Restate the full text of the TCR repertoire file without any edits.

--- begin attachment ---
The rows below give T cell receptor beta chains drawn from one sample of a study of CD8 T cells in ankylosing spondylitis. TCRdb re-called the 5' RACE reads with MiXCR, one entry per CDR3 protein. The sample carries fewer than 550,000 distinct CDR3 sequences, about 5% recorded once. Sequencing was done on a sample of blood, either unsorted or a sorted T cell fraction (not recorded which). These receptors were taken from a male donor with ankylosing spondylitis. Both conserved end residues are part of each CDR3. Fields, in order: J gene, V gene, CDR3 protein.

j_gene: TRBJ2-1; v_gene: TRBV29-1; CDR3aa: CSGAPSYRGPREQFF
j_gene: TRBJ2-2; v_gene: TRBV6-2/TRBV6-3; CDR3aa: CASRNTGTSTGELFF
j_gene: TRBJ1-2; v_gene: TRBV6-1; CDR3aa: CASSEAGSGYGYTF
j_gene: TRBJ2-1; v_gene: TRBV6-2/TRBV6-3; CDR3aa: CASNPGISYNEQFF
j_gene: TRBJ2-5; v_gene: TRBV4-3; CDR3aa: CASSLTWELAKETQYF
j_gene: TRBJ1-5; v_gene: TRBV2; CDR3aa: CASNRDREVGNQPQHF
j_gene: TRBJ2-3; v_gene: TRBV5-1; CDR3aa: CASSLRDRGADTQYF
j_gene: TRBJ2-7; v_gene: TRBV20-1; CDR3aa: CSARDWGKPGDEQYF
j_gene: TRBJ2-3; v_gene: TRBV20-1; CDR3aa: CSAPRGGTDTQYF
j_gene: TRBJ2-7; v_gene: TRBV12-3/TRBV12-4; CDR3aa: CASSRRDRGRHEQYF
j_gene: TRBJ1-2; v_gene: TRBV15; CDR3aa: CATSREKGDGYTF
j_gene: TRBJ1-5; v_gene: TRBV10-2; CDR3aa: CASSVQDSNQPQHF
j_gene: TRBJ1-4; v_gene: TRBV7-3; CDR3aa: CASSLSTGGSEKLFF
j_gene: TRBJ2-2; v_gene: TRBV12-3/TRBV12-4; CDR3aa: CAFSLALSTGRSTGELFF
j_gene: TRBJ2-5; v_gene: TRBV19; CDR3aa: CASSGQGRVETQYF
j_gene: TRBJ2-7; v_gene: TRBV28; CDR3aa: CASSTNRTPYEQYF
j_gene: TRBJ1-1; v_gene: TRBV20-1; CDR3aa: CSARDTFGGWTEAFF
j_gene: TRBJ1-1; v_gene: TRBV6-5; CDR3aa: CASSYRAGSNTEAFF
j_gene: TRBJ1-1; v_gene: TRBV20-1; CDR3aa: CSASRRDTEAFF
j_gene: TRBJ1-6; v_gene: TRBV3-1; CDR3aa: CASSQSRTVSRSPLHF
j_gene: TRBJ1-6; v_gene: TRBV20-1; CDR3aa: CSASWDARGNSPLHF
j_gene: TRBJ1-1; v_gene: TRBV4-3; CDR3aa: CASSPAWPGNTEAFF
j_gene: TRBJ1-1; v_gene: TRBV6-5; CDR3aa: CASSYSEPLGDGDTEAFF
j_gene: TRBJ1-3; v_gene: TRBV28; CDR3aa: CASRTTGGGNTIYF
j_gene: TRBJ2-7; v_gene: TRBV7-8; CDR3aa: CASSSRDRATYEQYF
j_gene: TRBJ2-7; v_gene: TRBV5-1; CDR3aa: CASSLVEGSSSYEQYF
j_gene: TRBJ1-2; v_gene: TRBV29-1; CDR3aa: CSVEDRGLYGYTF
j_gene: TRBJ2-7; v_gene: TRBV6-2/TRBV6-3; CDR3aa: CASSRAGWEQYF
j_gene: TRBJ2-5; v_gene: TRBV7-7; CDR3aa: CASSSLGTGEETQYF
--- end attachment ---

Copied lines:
The rows below give T cell receptor beta chains drawn from one sample of a study of CD8 T cells in ankylosing spondylitis. TCRdb re-called the 5' RACE reads with MiXCR, one entry per CDR3 protein. The sample carries fewer than 550,000 distinct CDR3 sequences, about 5% recorded once. Sequencing was done on a sample of blood, either unsorted or a sorted T cell fraction (not recorded which). These receptors were taken from a male donor with ankylosing spondylitis. Both conserved end residues are part of each CDR3. Fields, in order: J gene, V gene, CDR3 protein.

j_gene: TRBJ2-1; v_gene: TRBV29-1; CDR3aa: CSGAPSYRGPREQFF
j_gene: TRBJ2-2; v_gene: TRBV6-2/TRBV6-3; CDR3aa: CASRNTGTSTGELFF
j_gene: TRBJ1-2; v_gene: TRBV6-1; CDR3aa: CASSEAGSGYGYTF
j_gene: TRBJ2-1; v_gene: TRBV6-2/TRBV6-3; CDR3aa: CASNPGISYNEQFF
j_gene: TRBJ2-5; v_gene: TRBV4-3; CDR3aa: CASSLTWELAKETQYF
j_gene: TRBJ1-5; v_gene: TRBV2; CDR3aa: CASNRDREVGNQPQHF
j_gene: TRBJ2-3; v_gene: TRBV5-1; CDR3aa: CASSLRDRGADTQYF
j_gene: TRBJ2-7; v_gene: TRBV20-1; CDR3aa: CSARDWGKPGDEQYF
j_gene: TRBJ2-3; v_gene: TRBV20-1; CDR3aa: CSAPRGGTDTQYF
j_gene: TRBJ2-7; v_gene: TRBV12-3/TRBV12-4; CDR3aa: CASSRRDRGRHEQYF
j_gene: TRBJ1-2; v_gene: TRBV15; CDR3aa: CATSREKGDGYTF
j_gene: TRBJ1-5; v_gene: TRBV10-2; CDR3aa: CASSVQDSNQPQHF
j_gene: TRBJ1-4; v_gene: TRBV7-3; CDR3aa: CASSLSTGGSEKLFF
j_gene: TRBJ2-2; v_gene: TRBV12-3/TRBV12-4; CDR3aa: CAFSLALSTGRSTGELFF
j_gene: TRBJ2-5; v_gene: TRBV19; CDR3aa: CASSGQGRVETQYF
j_gene: TRBJ2-7; v_gene: TRBV28; CDR3aa: CASSTNRTPYEQYF
j_gene: TRBJ1-1; v_gene: TRBV20-1; CDR3aa: CSARDTFGGWTEAFF
j_gene: TRBJ1-1; v_gene: TRBV6-5; CDR3aa: CASSYRAGSNTEAFF
j_gene: TRBJ1-1; v_gene: TRBV20-1; CDR3aa: CSASRRDTEAFF
j_gene: TRBJ1-6; v_gene: TRBV3-1; CDR3aa: CASSQSRTVSRSPLHF
j_gene: TRBJ1-6; v_gene: TRBV20-1; CDR3aa: CSASWDARGNSPLHF
j_gene: TRBJ1-1; v_gene: TRBV4-3; CDR3aa: CASSPAWPGNTEAFF
j_gene: TRBJ1-1; v_gene: TRBV6-5; CDR3aa: CASSYSEPLGDGDTEAFF
j_gene: TRBJ1-3; v_gene: TRBV28; CDR3aa: CASRTTGGGNTIYF
j_gene: TRBJ2-7; v_gene: TRBV7-8; CDR3aa: CASSSRDRATYEQYF
j_gene: TRBJ2-7; v_gene: TRBV5-1; CDR3aa: CASSLVEGSSSYEQYF
j_gene: TRBJ1-2; v_gene: TRBV29-1; CDR3aa: CSVEDRGLYGYTF
j_gene: TRBJ2-7; v_gene: TRBV6-2/TRBV6-3; CDR3aa: CASSRAGWEQYF
j_gene: TRBJ2-5; v_gene: TRBV7-7; CDR3aa: CASSSLGTGEETQYF